During the initial votes in the House there was obvious partisan fighting along ideological lines. Both parties responded to the crisis by promoting either interventionist policies (left-leaning) or the idea that the free-market would self-correct the problems with some tough love (right-leaning). In both cases, as the crisis appeared to deepen by the day, legislators on both sides appeared to be heavily influenced by the fear, anger, and uncertainty of the American public and the apparently related results being played out in the financial markets.
On September 24th President Bush preempted legislative closure by announcing that fundamental understandings on the bill had already been reached between the White House and congressional leaders. House and Senate Democrats appeared to jump on the bandwagon in order to appear in accord with the Bush administration, and eagerly supported the bill with a prediction that it would be signed by later that week. This was apparently what caused a backlash from congressional Republicans who wanted to appear diligent with taxpayer money, and vowed to defeat the bill unconditionally.
All of these arguments played out on national media, and had instantaneous effects on the financial markets (CNN Money, 2008). Accordingly, American public opinion grew to a dull roar as well in either support or in opposition to the bill. This public opinion appeared to shape the legislation directly; Senator Sherrod Brown of Ohio received 2,000 emails and phone calls a day from constituents who overwhelmingly opposed the bailout (Stolberg, 2008). Senator Dianne Feinstein of California received a total of 39,180 emails and calls from constituents (again, most of whom opposed the bailout).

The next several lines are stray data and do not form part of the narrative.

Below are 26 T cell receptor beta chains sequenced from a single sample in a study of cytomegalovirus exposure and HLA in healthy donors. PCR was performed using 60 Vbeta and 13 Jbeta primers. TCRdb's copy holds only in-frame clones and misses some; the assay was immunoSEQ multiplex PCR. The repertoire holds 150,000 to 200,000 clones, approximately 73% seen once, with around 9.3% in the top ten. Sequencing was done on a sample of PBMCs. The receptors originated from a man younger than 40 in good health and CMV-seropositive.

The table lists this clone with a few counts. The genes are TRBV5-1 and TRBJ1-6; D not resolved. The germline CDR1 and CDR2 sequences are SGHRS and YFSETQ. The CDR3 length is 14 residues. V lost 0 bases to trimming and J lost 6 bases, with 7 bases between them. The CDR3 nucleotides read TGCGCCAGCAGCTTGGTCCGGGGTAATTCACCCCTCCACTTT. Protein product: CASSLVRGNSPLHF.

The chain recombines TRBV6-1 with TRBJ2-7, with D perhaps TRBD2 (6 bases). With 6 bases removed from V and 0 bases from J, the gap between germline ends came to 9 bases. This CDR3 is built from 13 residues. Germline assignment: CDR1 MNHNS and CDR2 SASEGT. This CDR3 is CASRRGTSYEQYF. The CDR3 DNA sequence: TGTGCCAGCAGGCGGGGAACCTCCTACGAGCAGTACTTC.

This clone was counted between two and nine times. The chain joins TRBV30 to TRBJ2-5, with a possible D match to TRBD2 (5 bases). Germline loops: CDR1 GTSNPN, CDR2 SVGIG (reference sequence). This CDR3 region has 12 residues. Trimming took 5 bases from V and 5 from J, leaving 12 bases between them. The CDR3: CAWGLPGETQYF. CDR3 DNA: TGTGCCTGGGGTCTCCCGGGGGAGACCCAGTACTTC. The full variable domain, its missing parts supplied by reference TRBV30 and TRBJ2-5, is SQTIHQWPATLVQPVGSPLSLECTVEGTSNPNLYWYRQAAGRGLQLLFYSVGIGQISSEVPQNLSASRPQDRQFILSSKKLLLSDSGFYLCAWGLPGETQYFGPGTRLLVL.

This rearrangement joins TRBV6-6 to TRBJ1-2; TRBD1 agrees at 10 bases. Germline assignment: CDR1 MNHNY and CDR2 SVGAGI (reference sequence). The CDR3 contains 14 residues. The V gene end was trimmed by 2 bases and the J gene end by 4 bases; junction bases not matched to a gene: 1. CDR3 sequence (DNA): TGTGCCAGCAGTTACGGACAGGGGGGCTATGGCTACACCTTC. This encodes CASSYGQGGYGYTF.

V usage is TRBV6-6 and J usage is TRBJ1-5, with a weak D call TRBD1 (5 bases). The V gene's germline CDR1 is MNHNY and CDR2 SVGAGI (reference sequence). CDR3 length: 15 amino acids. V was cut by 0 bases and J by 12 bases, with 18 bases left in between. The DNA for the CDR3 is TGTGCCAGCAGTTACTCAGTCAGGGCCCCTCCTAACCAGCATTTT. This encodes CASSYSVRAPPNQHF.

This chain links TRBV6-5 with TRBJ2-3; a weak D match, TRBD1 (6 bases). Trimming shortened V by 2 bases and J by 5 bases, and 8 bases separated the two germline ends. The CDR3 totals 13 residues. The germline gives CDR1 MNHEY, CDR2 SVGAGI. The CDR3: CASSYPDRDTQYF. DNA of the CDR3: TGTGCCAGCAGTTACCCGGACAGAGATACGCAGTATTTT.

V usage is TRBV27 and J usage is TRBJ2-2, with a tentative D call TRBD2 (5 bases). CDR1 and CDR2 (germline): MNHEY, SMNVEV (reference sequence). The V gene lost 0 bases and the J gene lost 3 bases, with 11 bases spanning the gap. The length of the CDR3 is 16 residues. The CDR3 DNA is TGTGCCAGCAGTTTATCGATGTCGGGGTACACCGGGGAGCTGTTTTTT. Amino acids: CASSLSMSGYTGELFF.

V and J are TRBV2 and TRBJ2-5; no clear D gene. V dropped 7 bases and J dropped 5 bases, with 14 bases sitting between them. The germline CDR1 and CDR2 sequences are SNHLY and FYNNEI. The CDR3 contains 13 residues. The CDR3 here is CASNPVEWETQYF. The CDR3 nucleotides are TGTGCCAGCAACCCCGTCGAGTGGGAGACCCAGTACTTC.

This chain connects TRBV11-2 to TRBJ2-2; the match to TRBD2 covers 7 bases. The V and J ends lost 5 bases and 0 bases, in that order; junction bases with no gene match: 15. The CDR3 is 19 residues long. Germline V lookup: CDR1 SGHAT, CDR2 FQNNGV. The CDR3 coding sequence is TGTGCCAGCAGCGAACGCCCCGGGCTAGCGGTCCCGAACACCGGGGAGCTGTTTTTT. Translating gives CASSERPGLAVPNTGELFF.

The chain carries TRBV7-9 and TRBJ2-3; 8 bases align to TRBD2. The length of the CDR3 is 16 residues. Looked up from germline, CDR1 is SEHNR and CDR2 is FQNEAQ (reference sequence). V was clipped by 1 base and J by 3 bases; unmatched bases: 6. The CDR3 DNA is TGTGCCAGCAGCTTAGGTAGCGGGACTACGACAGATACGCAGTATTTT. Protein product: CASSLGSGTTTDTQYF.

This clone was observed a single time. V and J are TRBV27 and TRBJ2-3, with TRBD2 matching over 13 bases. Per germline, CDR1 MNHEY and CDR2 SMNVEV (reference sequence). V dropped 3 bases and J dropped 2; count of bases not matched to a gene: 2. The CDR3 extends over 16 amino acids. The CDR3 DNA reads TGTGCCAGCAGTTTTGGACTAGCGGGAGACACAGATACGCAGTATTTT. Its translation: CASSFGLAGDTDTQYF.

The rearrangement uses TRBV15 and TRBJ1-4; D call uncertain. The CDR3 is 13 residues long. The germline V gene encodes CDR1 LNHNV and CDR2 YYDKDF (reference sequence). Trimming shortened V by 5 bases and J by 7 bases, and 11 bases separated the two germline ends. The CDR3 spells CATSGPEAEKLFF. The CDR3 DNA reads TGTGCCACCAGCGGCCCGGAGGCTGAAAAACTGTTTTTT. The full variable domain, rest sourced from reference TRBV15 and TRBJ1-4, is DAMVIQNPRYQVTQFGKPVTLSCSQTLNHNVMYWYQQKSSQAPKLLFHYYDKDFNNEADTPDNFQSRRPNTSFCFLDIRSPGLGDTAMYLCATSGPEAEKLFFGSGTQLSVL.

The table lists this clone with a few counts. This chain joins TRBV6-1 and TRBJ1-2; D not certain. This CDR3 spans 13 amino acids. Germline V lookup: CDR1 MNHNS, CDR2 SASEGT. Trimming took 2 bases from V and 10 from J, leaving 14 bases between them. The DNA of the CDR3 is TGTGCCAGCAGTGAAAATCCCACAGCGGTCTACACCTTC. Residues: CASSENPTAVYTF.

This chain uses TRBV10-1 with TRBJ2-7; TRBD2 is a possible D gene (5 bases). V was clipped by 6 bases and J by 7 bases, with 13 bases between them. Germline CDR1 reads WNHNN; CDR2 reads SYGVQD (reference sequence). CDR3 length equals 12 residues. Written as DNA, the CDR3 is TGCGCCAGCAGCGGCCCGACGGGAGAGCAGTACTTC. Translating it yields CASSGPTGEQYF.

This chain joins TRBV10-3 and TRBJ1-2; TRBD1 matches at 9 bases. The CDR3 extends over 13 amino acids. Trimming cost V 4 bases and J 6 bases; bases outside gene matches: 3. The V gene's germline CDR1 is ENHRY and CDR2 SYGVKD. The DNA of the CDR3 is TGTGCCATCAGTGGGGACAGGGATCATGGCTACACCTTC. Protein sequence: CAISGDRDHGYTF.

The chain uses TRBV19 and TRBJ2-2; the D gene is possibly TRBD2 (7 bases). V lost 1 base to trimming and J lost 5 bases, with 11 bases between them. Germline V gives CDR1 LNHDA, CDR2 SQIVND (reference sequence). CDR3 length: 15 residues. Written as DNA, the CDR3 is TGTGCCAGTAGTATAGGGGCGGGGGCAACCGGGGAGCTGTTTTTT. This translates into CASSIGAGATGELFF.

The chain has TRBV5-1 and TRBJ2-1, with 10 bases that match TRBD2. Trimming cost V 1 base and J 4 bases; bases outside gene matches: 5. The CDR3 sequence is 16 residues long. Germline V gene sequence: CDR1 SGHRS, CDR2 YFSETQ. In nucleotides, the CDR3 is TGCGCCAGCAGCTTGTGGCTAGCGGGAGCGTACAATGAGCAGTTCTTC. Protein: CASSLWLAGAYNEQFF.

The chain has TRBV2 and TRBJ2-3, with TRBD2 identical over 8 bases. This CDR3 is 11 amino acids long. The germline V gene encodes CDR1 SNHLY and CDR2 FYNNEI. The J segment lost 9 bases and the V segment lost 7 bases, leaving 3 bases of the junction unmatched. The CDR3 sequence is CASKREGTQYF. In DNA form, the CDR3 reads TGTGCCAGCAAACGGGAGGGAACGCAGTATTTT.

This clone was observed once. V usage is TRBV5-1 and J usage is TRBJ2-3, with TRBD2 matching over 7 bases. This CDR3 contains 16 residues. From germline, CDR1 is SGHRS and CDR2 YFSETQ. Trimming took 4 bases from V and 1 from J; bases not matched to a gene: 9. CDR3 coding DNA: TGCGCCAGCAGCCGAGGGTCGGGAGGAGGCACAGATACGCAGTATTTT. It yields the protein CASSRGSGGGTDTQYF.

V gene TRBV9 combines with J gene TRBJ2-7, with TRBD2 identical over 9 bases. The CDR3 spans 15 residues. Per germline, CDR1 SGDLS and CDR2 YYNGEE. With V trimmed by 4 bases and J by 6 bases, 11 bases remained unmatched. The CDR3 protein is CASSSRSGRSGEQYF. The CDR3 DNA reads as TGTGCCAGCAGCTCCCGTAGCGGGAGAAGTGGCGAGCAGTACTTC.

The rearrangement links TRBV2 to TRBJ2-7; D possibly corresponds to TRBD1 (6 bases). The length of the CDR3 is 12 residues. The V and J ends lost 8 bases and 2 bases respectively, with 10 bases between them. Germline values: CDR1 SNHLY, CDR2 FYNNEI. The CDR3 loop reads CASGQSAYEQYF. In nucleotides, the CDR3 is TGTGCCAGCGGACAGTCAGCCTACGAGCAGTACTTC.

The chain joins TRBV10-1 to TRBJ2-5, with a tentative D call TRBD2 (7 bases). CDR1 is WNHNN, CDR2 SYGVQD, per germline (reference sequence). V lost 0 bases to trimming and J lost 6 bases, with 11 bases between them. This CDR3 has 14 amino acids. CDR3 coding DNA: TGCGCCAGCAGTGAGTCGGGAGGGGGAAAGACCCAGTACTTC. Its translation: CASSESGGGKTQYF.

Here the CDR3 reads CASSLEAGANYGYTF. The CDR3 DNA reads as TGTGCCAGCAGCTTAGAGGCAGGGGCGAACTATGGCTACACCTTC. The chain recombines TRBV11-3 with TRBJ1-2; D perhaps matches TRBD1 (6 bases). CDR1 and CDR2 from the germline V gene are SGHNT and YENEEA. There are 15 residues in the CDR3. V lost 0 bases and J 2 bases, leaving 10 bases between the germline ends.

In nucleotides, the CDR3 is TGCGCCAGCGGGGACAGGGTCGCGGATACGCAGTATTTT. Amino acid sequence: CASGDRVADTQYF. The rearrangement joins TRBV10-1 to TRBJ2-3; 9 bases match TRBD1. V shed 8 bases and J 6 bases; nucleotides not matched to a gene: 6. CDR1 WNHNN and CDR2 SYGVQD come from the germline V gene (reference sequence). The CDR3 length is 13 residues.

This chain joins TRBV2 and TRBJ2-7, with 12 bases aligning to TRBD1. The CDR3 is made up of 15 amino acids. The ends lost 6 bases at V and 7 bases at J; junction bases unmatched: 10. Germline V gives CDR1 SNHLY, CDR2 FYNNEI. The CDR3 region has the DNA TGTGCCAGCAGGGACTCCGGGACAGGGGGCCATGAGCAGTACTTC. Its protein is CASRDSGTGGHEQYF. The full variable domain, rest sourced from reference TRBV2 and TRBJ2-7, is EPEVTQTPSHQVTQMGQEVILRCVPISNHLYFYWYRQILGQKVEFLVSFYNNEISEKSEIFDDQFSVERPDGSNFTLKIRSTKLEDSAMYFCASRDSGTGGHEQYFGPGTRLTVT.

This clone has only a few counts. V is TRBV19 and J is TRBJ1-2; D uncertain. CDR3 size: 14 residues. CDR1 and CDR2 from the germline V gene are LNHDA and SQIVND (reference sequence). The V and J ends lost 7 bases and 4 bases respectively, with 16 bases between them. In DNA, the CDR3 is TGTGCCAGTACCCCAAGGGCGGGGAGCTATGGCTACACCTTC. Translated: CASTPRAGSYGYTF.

While congressional leaders reacted to the public outcry, Wall Street started fluctuating wildly. On days such as September 19th when news of a possible bailout emerged, the U. S. stock market surged by 3%, and foreign markets saw corresponding gains (Twaronite, Levine 2008). Conversely, while congressional debates raged and the markets observed opponents of the bailout make their case, there were days of devastating losses on Wall Street. On September 29th after the failure of the bill to pass the House during the initial vote, Wall Street suffered the largest single-day percentage drop in value since Black Monday in 1987 (Carlson, 5).
This also coincided with a desperate buyout of Wachovia Bank by Citigroup in order to prevent a collapse. All of these externalities appeared to make congressional decisions even tougher, as shown by the slow deliberation, ideological rancor, and panicked flailing of political party leaders during the last weekend in September. Moreover, the situation was a perfect display of the strengths as well as the folly inherent in the American political system that has entered the 21st Century: feedback loops from the public and private sector seemed to have immediate and appreciable impacts on legislation, particularly in times of crisis